The horticulture and wine industries are delighted at the prospect of more seasonal workers but want detail on the numbers allowed in under new government measures.
Horticulture New Zealand chief executive Nadine Tunley said ever since the announcement her phone hasn't stopped ringing with growers getting in touch.
She said growers who had under stress, going through last season without enough labour and facing another season where they numbers were looking even worse.
"It's meant a huge amount to our growers," she said.
Tunley said a few thousand workers were needed to make a real differences, and the industry will be pushing for more information over the next few days on how many would be allowed in.
The government has said there are about 7000 here already but some needed to get home as they had been away for too long.
Those arriving from the three countries will have to have a pre-departure Covid-19 test and another when they land.
Tunley said many details still need to finalised about repatriation, visas and how Pacific countries ensured their people got here Covid free.
"As much as anything that's going to be for both parties to be able to understand how we work through the whole immigration process, because as you can imagine logistically that's a challenge at the best of time, so we just need to understand that workload and what it actually means and numbers coming through."
Central Otago grape grower James Dicey is overjoyed more help is arriving. RSE workers were vital to his industry especially when there were no backpackers or foreigners on working holidays.
"I'm just really grateful for the government that they're finally agreed and understand the gravity of the situation. It's been very stressful for myself as a grower and for wine companies."
Dicey said paperwork involved in bringing in seasonal staff was onerous and needed to be streamlined.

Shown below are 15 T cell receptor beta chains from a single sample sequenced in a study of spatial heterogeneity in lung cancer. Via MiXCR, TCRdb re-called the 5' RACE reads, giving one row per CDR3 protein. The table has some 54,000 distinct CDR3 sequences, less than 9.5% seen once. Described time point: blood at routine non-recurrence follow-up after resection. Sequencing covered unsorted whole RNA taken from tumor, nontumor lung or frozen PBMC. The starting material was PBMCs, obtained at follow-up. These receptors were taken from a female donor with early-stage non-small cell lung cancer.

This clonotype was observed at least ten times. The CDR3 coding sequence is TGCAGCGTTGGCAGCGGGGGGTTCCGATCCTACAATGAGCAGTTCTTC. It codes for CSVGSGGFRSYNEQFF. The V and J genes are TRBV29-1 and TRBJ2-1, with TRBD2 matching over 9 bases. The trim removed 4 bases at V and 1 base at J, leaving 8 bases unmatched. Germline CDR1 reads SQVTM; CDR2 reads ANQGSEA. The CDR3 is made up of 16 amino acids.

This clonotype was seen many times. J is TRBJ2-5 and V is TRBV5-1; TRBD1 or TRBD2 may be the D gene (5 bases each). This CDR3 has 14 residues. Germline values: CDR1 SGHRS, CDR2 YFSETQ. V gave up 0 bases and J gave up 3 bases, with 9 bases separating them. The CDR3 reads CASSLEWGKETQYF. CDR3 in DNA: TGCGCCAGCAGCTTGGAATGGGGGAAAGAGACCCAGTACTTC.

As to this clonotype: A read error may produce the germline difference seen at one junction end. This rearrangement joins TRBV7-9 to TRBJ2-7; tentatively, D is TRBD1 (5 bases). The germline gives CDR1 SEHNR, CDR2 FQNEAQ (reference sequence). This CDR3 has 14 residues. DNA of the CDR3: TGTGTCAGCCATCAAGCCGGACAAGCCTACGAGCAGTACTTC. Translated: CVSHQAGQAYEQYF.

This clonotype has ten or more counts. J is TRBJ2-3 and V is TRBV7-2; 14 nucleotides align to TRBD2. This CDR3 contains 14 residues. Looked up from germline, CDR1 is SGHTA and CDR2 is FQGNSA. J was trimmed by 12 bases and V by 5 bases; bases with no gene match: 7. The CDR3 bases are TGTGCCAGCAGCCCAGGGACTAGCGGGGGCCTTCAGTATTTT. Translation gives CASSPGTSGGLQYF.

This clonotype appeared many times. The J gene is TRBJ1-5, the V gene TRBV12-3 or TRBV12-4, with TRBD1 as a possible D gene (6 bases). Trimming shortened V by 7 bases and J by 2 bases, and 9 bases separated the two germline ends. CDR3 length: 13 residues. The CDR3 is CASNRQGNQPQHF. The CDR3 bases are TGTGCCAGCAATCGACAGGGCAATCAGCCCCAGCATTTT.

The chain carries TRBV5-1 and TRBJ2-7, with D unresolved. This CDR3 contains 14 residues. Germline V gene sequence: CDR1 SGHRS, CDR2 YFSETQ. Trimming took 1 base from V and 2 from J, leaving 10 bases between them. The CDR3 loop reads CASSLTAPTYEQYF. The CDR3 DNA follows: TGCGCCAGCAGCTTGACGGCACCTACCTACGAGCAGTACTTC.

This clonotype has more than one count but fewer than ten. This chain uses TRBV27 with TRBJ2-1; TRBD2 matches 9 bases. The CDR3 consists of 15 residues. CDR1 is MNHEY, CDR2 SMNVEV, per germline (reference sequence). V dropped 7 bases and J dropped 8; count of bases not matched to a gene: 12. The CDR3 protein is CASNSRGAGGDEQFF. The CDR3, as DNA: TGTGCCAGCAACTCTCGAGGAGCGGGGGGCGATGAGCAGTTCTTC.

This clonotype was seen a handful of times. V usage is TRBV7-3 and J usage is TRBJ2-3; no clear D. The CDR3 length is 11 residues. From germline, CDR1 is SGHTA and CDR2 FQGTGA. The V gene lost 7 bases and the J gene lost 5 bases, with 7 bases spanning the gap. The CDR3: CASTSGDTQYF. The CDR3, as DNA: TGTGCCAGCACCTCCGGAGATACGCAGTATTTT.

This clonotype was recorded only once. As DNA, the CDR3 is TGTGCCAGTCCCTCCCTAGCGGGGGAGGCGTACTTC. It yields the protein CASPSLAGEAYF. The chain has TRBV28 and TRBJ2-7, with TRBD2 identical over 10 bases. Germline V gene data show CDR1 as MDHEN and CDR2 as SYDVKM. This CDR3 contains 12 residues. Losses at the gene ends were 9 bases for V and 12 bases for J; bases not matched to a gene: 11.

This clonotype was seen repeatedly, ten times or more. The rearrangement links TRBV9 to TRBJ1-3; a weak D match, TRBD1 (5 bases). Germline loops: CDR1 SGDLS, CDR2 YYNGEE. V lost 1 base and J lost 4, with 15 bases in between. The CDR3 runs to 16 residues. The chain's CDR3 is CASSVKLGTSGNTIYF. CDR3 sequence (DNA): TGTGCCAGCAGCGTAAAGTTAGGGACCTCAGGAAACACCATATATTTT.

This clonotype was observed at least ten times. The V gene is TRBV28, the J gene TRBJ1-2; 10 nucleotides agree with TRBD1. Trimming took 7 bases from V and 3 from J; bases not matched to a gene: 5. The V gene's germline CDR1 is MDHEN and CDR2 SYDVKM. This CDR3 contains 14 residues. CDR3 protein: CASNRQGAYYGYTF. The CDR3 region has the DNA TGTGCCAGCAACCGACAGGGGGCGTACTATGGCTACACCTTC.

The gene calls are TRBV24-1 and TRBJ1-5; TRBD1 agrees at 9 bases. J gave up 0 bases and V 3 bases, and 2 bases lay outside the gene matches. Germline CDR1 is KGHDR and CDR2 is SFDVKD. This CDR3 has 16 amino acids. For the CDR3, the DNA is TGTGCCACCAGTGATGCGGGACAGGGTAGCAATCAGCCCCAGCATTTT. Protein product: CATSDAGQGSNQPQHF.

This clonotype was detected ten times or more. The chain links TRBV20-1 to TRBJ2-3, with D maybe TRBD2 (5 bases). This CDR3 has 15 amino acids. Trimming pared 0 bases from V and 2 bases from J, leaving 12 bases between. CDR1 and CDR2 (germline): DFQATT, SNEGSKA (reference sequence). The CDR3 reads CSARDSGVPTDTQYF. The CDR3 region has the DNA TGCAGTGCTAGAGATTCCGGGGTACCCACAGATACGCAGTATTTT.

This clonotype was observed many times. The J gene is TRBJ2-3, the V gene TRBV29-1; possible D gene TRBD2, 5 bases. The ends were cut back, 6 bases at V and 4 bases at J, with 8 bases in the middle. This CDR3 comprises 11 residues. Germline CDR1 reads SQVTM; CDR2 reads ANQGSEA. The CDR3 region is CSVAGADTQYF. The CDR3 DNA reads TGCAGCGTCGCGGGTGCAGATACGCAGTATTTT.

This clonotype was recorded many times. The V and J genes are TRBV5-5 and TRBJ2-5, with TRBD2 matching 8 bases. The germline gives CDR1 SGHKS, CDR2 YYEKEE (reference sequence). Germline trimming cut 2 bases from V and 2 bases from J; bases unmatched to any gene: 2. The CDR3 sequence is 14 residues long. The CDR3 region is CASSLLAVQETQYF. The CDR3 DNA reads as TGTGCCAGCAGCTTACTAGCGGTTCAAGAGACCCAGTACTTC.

"If we can find a way of recognising good employers that have been in the scheme for a long period of time and give them the ability to access some more workers to really save the horticultural industry and the viticulture industry in New Zealand."
News of more workers couldn't have come soon enough for Michael Franks, chief executive of kiwigruit grower Seeka, and he wanted the government to do more.
"It's been a very, very hard season this year and the shortage of labour has added to the pressure. We've had the pressure of weather, we've had the pressure of fruit maturity, we've had the pressure of markets and shipping," he said.
"We could double down on a good announcement by allowing us to have more RSE workers when we need them at peak times and around harvest - apple picking, kiwifruit picking and the packing season. We're desperately short of workers."
New Zealand Apples and Pears chief executive Alan Pollard estimated the shortfall of workers at present was 7000 to 8000 workers, and the sector would want to bring in about that many by the time of the major harvests next year. Horticulture industries were confident they could do that, he said.
Fruit and vegetable growers and wine industry representatives will meet Immigration Minister Kris Faafoi over the next few weeks.